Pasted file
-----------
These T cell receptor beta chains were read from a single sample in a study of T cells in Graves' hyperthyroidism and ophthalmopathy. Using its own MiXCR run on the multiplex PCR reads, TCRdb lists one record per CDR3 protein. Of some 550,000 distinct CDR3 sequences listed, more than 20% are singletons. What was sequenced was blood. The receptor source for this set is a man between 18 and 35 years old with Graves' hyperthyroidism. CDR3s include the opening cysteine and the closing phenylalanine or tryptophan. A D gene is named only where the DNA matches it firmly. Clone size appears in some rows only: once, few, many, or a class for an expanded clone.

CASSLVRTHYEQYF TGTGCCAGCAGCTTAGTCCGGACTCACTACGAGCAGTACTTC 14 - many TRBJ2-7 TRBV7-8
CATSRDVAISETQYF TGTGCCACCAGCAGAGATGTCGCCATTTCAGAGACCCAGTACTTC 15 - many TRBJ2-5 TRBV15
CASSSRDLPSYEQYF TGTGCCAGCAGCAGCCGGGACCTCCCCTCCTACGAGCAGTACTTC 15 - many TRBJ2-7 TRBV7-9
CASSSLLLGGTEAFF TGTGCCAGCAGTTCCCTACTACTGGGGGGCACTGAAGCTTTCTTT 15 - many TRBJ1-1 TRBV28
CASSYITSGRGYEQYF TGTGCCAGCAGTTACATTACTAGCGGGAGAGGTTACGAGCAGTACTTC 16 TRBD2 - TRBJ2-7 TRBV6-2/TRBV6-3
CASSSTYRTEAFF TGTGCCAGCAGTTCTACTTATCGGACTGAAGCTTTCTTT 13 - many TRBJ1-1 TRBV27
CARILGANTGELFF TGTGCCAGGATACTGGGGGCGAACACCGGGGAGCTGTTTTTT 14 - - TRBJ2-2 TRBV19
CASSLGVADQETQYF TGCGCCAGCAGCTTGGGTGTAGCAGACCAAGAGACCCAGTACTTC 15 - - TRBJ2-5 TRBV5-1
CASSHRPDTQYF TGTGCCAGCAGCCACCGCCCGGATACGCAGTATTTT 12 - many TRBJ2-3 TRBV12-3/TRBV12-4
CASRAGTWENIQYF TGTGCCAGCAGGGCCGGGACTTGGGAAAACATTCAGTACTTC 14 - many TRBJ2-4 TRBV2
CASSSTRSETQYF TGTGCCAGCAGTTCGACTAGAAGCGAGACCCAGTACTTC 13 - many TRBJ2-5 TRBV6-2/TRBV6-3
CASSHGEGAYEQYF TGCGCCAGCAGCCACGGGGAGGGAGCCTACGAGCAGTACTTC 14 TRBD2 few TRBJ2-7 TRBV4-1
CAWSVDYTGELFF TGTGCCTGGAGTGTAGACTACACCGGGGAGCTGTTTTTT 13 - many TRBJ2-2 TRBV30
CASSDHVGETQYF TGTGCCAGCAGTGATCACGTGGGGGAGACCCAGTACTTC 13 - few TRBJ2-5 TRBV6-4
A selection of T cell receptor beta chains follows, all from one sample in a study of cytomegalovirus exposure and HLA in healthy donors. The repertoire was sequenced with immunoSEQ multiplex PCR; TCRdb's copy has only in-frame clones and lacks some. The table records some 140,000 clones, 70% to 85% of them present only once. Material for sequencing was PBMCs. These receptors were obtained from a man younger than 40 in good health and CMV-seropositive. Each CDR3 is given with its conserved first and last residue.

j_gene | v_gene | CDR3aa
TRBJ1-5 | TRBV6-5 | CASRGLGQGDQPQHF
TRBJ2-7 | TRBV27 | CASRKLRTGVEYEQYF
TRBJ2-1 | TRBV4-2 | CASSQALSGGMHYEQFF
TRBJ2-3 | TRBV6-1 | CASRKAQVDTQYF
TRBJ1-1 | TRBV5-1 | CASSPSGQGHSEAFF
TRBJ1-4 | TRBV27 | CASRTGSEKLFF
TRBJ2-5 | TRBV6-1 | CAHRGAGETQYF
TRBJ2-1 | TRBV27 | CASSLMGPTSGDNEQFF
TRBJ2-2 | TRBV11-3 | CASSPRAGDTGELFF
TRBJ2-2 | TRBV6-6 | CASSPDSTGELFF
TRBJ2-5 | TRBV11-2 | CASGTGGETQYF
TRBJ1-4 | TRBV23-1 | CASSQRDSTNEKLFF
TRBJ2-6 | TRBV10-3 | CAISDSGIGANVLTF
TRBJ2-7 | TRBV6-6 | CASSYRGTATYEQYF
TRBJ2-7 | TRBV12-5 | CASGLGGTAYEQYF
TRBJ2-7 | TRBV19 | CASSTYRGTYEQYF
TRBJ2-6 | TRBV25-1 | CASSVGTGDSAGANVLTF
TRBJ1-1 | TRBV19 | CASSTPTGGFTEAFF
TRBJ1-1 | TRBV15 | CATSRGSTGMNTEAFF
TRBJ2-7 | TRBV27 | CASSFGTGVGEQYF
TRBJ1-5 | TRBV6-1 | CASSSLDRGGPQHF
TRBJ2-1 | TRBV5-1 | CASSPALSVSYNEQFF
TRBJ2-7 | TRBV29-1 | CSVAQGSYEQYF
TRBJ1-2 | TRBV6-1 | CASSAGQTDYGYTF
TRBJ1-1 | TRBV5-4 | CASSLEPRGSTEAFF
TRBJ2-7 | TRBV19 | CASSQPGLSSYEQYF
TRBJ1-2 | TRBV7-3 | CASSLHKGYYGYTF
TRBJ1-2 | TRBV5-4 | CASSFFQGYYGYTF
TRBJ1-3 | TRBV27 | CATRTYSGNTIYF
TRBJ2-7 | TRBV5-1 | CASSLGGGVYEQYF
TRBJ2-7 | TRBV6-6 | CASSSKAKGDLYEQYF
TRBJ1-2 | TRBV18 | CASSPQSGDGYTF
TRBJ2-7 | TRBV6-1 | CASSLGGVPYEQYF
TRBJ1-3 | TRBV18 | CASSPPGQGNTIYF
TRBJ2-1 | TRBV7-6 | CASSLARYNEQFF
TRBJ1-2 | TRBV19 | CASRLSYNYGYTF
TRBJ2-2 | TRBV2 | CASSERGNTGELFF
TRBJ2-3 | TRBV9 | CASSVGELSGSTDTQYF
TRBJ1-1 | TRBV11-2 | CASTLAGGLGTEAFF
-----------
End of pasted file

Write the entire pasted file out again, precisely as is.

These T cell receptor beta chains were read from a single sample in a study of T cells in Graves' hyperthyroidism and ophthalmopathy. Using its own MiXCR run on the multiplex PCR reads, TCRdb lists one record per CDR3 protein. Of some 550,000 distinct CDR3 sequences listed, more than 20% are singletons. What was sequenced was blood. The receptor source for this set is a man between 18 and 35 years old with Graves' hyperthyroidism. CDR3s include the opening cysteine and the closing phenylalanine or tryptophan. A D gene is named only where the DNA matches it firmly. Clone size appears in some rows only: once, few, many, or a class for an expanded clone.

CASSLVRTHYEQYF TGTGCCAGCAGCTTAGTCCGGACTCACTACGAGCAGTACTTC 14 - many TRBJ2-7 TRBV7-8
CATSRDVAISETQYF TGTGCCACCAGCAGAGATGTCGCCATTTCAGAGACCCAGTACTTC 15 - many TRBJ2-5 TRBV15
CASSSRDLPSYEQYF TGTGCCAGCAGCAGCCGGGACCTCCCCTCCTACGAGCAGTACTTC 15 - many TRBJ2-7 TRBV7-9
CASSSLLLGGTEAFF TGTGCCAGCAGTTCCCTACTACTGGGGGGCACTGAAGCTTTCTTT 15 - many TRBJ1-1 TRBV28
CASSYITSGRGYEQYF TGTGCCAGCAGTTACATTACTAGCGGGAGAGGTTACGAGCAGTACTTC 16 TRBD2 - TRBJ2-7 TRBV6-2/TRBV6-3
CASSSTYRTEAFF TGTGCCAGCAGTTCTACTTATCGGACTGAAGCTTTCTTT 13 - many TRBJ1-1 TRBV27
CARILGANTGELFF TGTGCCAGGATACTGGGGGCGAACACCGGGGAGCTGTTTTTT 14 - - TRBJ2-2 TRBV19
CASSLGVADQETQYF TGCGCCAGCAGCTTGGGTGTAGCAGACCAAGAGACCCAGTACTTC 15 - - TRBJ2-5 TRBV5-1
CASSHRPDTQYF TGTGCCAGCAGCCACCGCCCGGATACGCAGTATTTT 12 - many TRBJ2-3 TRBV12-3/TRBV12-4
CASRAGTWENIQYF TGTGCCAGCAGGGCCGGGACTTGGGAAAACATTCAGTACTTC 14 - many TRBJ2-4 TRBV2
CASSSTRSETQYF TGTGCCAGCAGTTCGACTAGAAGCGAGACCCAGTACTTC 13 - many TRBJ2-5 TRBV6-2/TRBV6-3
CASSHGEGAYEQYF TGCGCCAGCAGCCACGGGGAGGGAGCCTACGAGCAGTACTTC 14 TRBD2 few TRBJ2-7 TRBV4-1
CAWSVDYTGELFF TGTGCCTGGAGTGTAGACTACACCGGGGAGCTGTTTTTT 13 - many TRBJ2-2 TRBV30
CASSDHVGETQYF TGTGCCAGCAGTGATCACGTGGGGGAGACCCAGTACTTC 13 - few TRBJ2-5 TRBV6-4
A selection of T cell receptor beta chains follows, all from one sample in a study of cytomegalovirus exposure and HLA in healthy donors. The repertoire was sequenced with immunoSEQ multiplex PCR; TCRdb's copy has only in-frame clones and lacks some. The table records some 140,000 clones, 70% to 85% of them present only once. Material for sequencing was PBMCs. These receptors were obtained from a man younger than 40 in good health and CMV-seropositive. Each CDR3 is given with its conserved first and last residue.

j_gene | v_gene | CDR3aa
TRBJ1-5 | TRBV6-5 | CASRGLGQGDQPQHF
TRBJ2-7 | TRBV27 | CASRKLRTGVEYEQYF
TRBJ2-1 | TRBV4-2 | CASSQALSGGMHYEQFF
TRBJ2-3 | TRBV6-1 | CASRKAQVDTQYF
TRBJ1-1 | TRBV5-1 | CASSPSGQGHSEAFF
TRBJ1-4 | TRBV27 | CASRTGSEKLFF
TRBJ2-5 | TRBV6-1 | CAHRGAGETQYF
TRBJ2-1 | TRBV27 | CASSLMGPTSGDNEQFF
TRBJ2-2 | TRBV11-3 | CASSPRAGDTGELFF
TRBJ2-2 | TRBV6-6 | CASSPDSTGELFF
TRBJ2-5 | TRBV11-2 | CASGTGGETQYF
TRBJ1-4 | TRBV23-1 | CASSQRDSTNEKLFF
TRBJ2-6 | TRBV10-3 | CAISDSGIGANVLTF
TRBJ2-7 | TRBV6-6 | CASSYRGTATYEQYF
TRBJ2-7 | TRBV12-5 | CASGLGGTAYEQYF
TRBJ2-7 | TRBV19 | CASSTYRGTYEQYF
TRBJ2-6 | TRBV25-1 | CASSVGTGDSAGANVLTF
TRBJ1-1 | TRBV19 | CASSTPTGGFTEAFF
TRBJ1-1 | TRBV15 | CATSRGSTGMNTEAFF
TRBJ2-7 | TRBV27 | CASSFGTGVGEQYF
TRBJ1-5 | TRBV6-1 | CASSSLDRGGPQHF
TRBJ2-1 | TRBV5-1 | CASSPALSVSYNEQFF
TRBJ2-7 | TRBV29-1 | CSVAQGSYEQYF
TRBJ1-2 | TRBV6-1 | CASSAGQTDYGYTF
TRBJ1-1 | TRBV5-4 | CASSLEPRGSTEAFF
TRBJ2-7 | TRBV19 | CASSQPGLSSYEQYF
TRBJ1-2 | TRBV7-3 | CASSLHKGYYGYTF
TRBJ1-2 | TRBV5-4 | CASSFFQGYYGYTF
TRBJ1-3 | TRBV27 | CATRTYSGNTIYF
TRBJ2-7 | TRBV5-1 | CASSLGGGVYEQYF
TRBJ2-7 | TRBV6-6 | CASSSKAKGDLYEQYF
TRBJ1-2 | TRBV18 | CASSPQSGDGYTF
TRBJ2-7 | TRBV6-1 | CASSLGGVPYEQYF
TRBJ1-3 | TRBV18 | CASSPPGQGNTIYF
TRBJ2-1 | TRBV7-6 | CASSLARYNEQFF
TRBJ1-2 | TRBV19 | CASRLSYNYGYTF
TRBJ2-2 | TRBV2 | CASSERGNTGELFF
TRBJ2-3 | TRBV9 | CASSVGELSGSTDTQYF
TRBJ1-1 | TRBV11-2 | CASTLAGGLGTEAFF